In general, developing world economies are especially vulnerableto climate change. Experts estimate that climate change willcause GDP losses several times higher in the developing world than in the developed world. But there is some good news -- tofight climate change, the easiest thing to do is to improve theefficiency of our energy use. Both of our countries have madegreat strides in this regard in recent years, but we both have along way to go.

In the United States, there is a tremendous potential to improveenergy efficiency in many sectors and, as I understand it, theChinese Energy Research Institute has concluded that China couldactually reduce its energy needs by 40 to 50 percent if it raisedthe level of industrial energy efficiency to the currentinternational level of energy efficiency. I hope that in ourforum, we can find ways to work together to facilitate progressin this area. In addition, there are new technologies on thehorizon, such as wind and solar power, that can help us meet theneeds of our people without greenhouse gas emissions or other airpollutants. I hope we can work together on these technologies aswell.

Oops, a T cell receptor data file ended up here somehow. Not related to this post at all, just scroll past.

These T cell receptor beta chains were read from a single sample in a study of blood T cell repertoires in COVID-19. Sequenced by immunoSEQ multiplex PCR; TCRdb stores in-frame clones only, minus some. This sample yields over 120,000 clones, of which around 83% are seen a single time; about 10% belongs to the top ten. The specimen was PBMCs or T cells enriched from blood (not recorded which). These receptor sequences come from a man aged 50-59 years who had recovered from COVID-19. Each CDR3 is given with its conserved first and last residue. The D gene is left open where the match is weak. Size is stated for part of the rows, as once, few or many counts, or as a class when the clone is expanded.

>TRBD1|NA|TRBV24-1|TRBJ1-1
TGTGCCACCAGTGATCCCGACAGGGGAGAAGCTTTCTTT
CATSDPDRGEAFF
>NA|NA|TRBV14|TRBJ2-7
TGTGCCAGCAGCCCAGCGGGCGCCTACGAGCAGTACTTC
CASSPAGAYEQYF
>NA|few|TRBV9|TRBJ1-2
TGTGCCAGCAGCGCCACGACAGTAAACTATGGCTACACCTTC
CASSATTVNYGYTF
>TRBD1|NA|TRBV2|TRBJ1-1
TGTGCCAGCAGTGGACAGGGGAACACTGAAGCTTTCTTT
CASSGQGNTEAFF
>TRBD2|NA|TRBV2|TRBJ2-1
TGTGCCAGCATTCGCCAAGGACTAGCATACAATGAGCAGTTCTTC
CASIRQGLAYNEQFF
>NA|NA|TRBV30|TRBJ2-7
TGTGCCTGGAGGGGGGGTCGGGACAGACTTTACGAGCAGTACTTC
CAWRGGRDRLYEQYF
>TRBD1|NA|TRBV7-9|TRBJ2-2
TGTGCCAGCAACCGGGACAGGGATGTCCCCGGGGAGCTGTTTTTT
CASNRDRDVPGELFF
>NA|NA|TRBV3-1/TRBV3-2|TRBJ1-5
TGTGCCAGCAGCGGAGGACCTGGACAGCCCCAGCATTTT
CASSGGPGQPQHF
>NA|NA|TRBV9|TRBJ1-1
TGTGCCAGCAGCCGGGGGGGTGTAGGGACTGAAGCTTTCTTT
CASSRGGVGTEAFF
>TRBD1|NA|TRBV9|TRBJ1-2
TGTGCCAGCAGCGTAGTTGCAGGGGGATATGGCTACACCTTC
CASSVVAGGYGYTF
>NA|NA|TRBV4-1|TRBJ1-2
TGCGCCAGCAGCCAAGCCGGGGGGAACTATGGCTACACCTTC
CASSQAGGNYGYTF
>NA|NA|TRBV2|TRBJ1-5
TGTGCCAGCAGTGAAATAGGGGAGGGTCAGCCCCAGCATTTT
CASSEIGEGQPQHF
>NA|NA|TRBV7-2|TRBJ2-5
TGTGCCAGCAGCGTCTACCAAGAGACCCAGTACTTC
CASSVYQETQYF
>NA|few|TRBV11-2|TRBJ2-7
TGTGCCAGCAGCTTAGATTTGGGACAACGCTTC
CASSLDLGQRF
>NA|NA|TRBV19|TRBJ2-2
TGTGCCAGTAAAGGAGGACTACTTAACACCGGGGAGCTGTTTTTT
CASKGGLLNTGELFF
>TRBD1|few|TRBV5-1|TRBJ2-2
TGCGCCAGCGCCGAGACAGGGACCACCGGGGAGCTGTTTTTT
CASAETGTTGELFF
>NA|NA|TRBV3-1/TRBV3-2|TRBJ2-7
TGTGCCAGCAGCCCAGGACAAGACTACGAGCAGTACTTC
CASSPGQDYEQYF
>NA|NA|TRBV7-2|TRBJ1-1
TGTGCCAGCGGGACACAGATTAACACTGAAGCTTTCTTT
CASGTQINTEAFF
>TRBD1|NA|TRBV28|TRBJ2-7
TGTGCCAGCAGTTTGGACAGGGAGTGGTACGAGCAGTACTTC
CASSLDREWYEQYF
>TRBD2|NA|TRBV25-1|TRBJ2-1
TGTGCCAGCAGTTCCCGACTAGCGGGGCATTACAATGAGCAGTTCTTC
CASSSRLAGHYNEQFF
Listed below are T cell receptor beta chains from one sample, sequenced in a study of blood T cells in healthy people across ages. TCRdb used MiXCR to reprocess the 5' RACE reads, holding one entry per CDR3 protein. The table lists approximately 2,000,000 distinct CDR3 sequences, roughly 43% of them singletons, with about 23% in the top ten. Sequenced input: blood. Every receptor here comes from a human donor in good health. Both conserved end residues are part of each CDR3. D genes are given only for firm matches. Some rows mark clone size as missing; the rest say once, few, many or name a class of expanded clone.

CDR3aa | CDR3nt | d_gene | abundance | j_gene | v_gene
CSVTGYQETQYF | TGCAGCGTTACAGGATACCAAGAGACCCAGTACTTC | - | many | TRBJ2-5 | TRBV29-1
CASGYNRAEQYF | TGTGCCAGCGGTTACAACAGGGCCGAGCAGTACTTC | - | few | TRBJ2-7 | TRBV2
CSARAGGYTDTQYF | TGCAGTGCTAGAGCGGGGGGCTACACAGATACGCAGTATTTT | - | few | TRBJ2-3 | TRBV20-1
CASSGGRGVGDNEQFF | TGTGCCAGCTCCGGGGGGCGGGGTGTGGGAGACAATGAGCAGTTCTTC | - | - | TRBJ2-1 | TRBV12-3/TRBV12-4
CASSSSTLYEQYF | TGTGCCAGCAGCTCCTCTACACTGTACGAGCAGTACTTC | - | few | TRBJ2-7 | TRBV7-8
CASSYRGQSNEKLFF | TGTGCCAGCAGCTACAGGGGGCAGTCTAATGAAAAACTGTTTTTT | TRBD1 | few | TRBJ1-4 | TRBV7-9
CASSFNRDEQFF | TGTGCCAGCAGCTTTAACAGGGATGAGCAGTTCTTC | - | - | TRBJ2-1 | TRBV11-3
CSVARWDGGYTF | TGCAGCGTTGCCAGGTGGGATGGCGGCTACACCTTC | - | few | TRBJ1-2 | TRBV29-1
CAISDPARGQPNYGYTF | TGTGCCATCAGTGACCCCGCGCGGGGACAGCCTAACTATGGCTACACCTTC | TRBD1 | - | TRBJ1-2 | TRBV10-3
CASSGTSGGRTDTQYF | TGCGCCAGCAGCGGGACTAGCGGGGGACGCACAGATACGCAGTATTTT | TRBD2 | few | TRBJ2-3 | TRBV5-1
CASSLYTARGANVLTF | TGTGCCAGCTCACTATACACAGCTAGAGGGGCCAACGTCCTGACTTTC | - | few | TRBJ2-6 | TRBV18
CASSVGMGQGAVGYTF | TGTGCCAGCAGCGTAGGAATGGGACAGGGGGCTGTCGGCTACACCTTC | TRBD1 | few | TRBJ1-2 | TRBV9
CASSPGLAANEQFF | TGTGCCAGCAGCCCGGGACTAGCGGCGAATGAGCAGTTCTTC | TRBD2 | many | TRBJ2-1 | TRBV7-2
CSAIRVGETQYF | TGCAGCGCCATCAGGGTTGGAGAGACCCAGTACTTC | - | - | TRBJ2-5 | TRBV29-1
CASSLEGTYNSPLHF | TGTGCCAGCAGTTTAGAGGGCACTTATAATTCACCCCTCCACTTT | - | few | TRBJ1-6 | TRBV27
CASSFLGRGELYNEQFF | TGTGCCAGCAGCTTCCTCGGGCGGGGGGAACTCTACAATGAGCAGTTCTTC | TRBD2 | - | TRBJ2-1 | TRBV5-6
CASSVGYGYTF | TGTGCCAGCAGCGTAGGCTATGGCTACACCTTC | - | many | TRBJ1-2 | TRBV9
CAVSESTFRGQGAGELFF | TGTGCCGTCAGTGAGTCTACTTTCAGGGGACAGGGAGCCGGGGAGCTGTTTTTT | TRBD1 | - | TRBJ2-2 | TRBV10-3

In addressing the challenge of climate change, we are working ona mechanism that could add enormously to the resources availablefor China's economic development. It's called jointimplementation and the idea is simple -- if a U.S. company needsto reduce emissions of carbon dioxide, we'd like to let them dothat by investing money and transferring technology to China. This could cost less than doing it in the United States, andeveryone would win. Our companies could reduce their costs;China would get new money and new technology.

In our discussions under the climate convention, I hope we canwork together to make joint implementation a reality.

Mr. Premier, the United States recognizes its responsibilities anclimate change. We will do our part. We will provide our shareof leadership. But to solve this problem, we must each do ourpart. As the world's second largest emitter of greenhouse gases,soon to become the first, China, in our view, hasresponsibilities to the future as well. We must all worktogether for our children and grandchildren. And though thechallenges before us are great, the tools available are powerful. Chief among these are science and commerce.

Sound scientific research underpins our understanding of theenergy and environment challenges ahead. Our nations have a longhistory of cooperation on science, technology, energy, and theenvironment. For many years, for example, our scientists havecooperated in the fields of agriculture and natural resources forthe mutual benefit of both our countries.